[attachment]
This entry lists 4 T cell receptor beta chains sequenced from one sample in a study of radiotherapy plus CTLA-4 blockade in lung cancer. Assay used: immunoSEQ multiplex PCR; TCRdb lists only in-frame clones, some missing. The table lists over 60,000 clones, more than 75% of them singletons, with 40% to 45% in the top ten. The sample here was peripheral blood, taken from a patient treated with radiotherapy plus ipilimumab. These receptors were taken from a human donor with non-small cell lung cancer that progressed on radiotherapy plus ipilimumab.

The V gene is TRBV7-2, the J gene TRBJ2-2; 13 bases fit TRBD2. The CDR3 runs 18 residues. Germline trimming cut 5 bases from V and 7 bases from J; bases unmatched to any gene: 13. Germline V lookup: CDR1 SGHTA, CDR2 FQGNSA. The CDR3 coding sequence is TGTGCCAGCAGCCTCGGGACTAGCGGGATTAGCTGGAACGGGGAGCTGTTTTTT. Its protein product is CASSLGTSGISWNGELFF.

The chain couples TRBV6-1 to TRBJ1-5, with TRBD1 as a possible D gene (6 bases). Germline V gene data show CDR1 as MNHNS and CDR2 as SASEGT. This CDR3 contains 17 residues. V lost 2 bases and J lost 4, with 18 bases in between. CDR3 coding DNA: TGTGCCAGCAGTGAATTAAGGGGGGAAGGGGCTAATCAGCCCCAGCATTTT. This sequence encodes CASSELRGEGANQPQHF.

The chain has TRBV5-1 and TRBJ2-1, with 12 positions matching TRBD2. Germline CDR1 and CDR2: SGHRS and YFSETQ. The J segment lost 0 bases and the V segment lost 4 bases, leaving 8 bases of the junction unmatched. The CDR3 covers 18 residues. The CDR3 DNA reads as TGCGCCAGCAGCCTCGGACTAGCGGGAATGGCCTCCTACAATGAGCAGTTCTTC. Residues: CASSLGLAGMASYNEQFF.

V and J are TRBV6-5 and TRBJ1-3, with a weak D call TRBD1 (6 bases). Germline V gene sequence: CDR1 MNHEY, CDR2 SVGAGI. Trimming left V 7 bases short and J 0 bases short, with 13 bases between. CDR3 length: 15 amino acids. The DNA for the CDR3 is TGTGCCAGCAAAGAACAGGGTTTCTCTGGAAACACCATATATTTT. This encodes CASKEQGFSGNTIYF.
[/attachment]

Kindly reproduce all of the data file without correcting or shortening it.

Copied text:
This entry lists 4 T cell receptor beta chains sequenced from one sample in a study of radiotherapy plus CTLA-4 blockade in lung cancer. Assay used: immunoSEQ multiplex PCR; TCRdb lists only in-frame clones, some missing. The table lists over 60,000 clones, more than 75% of them singletons, with 40% to 45% in the top ten. The sample here was peripheral blood, taken from a patient treated with radiotherapy plus ipilimumab. These receptors were taken from a human donor with non-small cell lung cancer that progressed on radiotherapy plus ipilimumab.

The V gene is TRBV7-2, the J gene TRBJ2-2; 13 bases fit TRBD2. The CDR3 runs 18 residues. Germline trimming cut 5 bases from V and 7 bases from J; bases unmatched to any gene: 13. Germline V lookup: CDR1 SGHTA, CDR2 FQGNSA. The CDR3 coding sequence is TGTGCCAGCAGCCTCGGGACTAGCGGGATTAGCTGGAACGGGGAGCTGTTTTTT. Its protein product is CASSLGTSGISWNGELFF.

The chain couples TRBV6-1 to TRBJ1-5, with TRBD1 as a possible D gene (6 bases). Germline V gene data show CDR1 as MNHNS and CDR2 as SASEGT. This CDR3 contains 17 residues. V lost 2 bases and J lost 4, with 18 bases in between. CDR3 coding DNA: TGTGCCAGCAGTGAATTAAGGGGGGAAGGGGCTAATCAGCCCCAGCATTTT. This sequence encodes CASSELRGEGANQPQHF.

The chain has TRBV5-1 and TRBJ2-1, with 12 positions matching TRBD2. Germline CDR1 and CDR2: SGHRS and YFSETQ. The J segment lost 0 bases and the V segment lost 4 bases, leaving 8 bases of the junction unmatched. The CDR3 covers 18 residues. The CDR3 DNA reads as TGCGCCAGCAGCCTCGGACTAGCGGGAATGGCCTCCTACAATGAGCAGTTCTTC. Residues: CASSLGLAGMASYNEQFF.

V and J are TRBV6-5 and TRBJ1-3, with a weak D call TRBD1 (6 bases). Germline V gene sequence: CDR1 MNHEY, CDR2 SVGAGI. Trimming left V 7 bases short and J 0 bases short, with 13 bases between. CDR3 length: 15 amino acids. The DNA for the CDR3 is TGTGCCAGCAAAGAACAGGGTTTCTCTGGAAACACCATATATTTT. This encodes CASKEQGFSGNTIYF.